I have written a program for wireless communication between raspberry pi and Arduin0 with Hc05. But how to run this program automatically after booting pi? every time I have to login pi and run the program as well as turn on the Bluetooth. How can I do all the staff automatically after booting pi

  • After login as pi do you run just one program or script to do the complete job?
    – Ingo
    Mar 12, 2019 at 21:17

2 Answers 2


There are several ways to do this. IMHO, the two "best" ways are 1) systemd, and 2) cron. The tradeoffs (again, IMHO) are that systemd is more comprehensive and technically superior, but more difficult (which only means that you'll need to invest more time learning before you can do useful things with it). I feel that cron is easier, so that's the answer I'll propose below:

  1. From the command line, type
    man cron    

Read the manual (man page) for cron. It's short, and you should have the background.

  1. "Jobs" in cron are scheduled from a file that's called the crontab. You'll edit this file to add your "job". There's also a manual for crontab if you care to read it (you should): man crontab

  2. Start the editor for crontab, and enter the instructions for starting your "job" on the command line of a terminal as follows:
    (NOTE: I've added the $ symbol at the beginning of an input as shorthand for the bash shell prompt)

    $ crontab -e  

Your default editor (likely nano) will start, displaying the default contents of your crontab. Move the cursor to the beginning of the first empty line at the bottom of the editor's display. Enter the following line:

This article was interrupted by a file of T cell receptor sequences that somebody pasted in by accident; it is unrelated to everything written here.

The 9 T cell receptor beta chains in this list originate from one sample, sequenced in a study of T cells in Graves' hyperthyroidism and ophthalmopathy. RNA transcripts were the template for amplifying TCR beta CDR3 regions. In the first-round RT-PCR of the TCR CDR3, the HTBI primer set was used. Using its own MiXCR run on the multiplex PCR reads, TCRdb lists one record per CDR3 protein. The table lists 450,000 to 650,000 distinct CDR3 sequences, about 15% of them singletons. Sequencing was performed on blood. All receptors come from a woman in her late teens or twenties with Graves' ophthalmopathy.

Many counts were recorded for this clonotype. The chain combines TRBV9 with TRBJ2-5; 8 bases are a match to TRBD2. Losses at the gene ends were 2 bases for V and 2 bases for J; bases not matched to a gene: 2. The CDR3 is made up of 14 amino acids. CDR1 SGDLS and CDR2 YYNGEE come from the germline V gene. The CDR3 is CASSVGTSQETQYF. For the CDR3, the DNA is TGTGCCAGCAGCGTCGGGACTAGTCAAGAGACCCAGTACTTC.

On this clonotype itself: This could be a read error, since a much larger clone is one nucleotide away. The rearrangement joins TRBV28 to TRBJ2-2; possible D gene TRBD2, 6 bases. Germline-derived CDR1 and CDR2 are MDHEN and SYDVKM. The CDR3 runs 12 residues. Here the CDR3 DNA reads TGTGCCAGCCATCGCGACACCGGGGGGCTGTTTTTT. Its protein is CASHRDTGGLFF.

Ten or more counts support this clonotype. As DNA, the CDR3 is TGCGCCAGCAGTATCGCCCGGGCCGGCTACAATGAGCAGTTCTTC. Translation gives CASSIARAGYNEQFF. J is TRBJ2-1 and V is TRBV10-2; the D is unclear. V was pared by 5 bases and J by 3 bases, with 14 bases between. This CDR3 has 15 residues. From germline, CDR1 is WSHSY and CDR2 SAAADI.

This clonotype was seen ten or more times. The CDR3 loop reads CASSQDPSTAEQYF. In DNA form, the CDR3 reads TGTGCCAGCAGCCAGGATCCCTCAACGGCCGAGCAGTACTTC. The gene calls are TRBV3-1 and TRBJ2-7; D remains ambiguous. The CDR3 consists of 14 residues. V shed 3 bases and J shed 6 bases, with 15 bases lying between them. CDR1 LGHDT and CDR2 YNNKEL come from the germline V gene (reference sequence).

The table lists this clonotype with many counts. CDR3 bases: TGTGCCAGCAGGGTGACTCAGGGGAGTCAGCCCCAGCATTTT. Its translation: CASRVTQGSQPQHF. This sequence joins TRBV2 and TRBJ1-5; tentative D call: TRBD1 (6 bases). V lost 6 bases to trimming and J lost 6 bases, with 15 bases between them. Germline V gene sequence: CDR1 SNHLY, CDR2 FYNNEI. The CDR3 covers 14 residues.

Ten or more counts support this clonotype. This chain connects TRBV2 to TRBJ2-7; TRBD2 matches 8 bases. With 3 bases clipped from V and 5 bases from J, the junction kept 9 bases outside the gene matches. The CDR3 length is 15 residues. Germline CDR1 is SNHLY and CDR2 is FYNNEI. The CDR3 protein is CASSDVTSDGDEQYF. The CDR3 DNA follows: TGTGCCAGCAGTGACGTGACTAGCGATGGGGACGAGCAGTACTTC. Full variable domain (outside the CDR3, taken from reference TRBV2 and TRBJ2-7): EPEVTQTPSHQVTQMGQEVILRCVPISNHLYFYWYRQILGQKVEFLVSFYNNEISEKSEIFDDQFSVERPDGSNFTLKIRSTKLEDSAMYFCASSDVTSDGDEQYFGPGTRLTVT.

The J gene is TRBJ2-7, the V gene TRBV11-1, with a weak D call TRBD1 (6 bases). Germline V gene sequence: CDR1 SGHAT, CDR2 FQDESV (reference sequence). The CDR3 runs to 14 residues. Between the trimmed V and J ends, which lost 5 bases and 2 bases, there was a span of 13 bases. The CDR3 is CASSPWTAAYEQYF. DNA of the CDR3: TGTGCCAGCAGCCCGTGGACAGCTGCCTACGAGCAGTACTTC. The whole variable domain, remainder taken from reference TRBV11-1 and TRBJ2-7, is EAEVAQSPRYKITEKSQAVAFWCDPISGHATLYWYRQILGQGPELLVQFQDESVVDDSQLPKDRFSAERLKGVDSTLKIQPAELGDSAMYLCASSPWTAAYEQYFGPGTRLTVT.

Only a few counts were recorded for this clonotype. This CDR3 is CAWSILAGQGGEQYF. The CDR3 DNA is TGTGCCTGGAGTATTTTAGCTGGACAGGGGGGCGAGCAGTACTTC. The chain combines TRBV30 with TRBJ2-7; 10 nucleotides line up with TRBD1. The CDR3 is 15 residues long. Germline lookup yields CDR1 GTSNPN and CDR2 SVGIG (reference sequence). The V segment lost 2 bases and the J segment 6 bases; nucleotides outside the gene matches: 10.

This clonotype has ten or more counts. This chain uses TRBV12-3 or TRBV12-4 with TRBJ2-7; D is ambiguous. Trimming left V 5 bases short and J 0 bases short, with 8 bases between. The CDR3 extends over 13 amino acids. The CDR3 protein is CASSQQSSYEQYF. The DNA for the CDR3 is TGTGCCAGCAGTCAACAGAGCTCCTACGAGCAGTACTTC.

@reboot /path/to/your/program > /home/pi/cronjoblog 2>&1  

Save/Write the crontab (^O), then exit the editor (^X) to return to the shell/command line.

You must use a complete file specifications in the crontab entry. This is due to the fact that your crontab is not executed with the same $PATH that you will have as user pi. It's therefore a good habit to get into, even if it's not always strictly necessary. Note also the redirection of any stderr (error messages) to the file /home/pi/cronjoblog preserves this useful information for any post-op debugging that may be needed. Again, good habit.

  1. Reboot your RPi, and check if your program executed. If it did not, inspect the file /home/pi/cronjoblog for error messages that will help isolate the problem.

Occasionally, you will find that a job you've scheduled in your crontab will persistently fail to execute, and the cause will be unclear. The issue may be due to the fact that cron does not maintain awareness of whether programs and services have actually booted before it calls them. This is typically remedied by adding a brief sleep delay to give these services time to boot before they are called. The following adds a 10 second delay to the previous line:

@reboot /bin/sleep 10; /path/to/your/program > /home/pi/cronjoblog 2>&1  

cron's lack of awareness is a shortcoming, and the primary reason that systemd is a technically superior approach. Nevertheless, cron remains useful and simple. Try this, and let us know how you get on via comments, or by editing your original question.


Just as a reminder, I'd like to add the "classic" solution as well. Just add your commands to the /etc/rc.local script! On newer systems, you might need to create it, but it works nevertheless. By default, it runs as root, so you might want to use it like this:


sudo -u pi ~pi/bin/startup.sh >/dev/null 2>/dev/null &

Or something similar to use your default user. Watch out, because your usual environment is not set (e.g. your PATH), so either set them, or use absolute paths! To know what is and isn't set, just add set >/home/pi/env.txt to your script, and examine the file.

  • 2
    Please take note that using /etc/rc.local has limitations due to Compatibility with SysV. We have seen many problems here on this site using it. Following the recommendation of the developers from systemd you should avoid using it.
    – Ingo
    Mar 12, 2019 at 23:10

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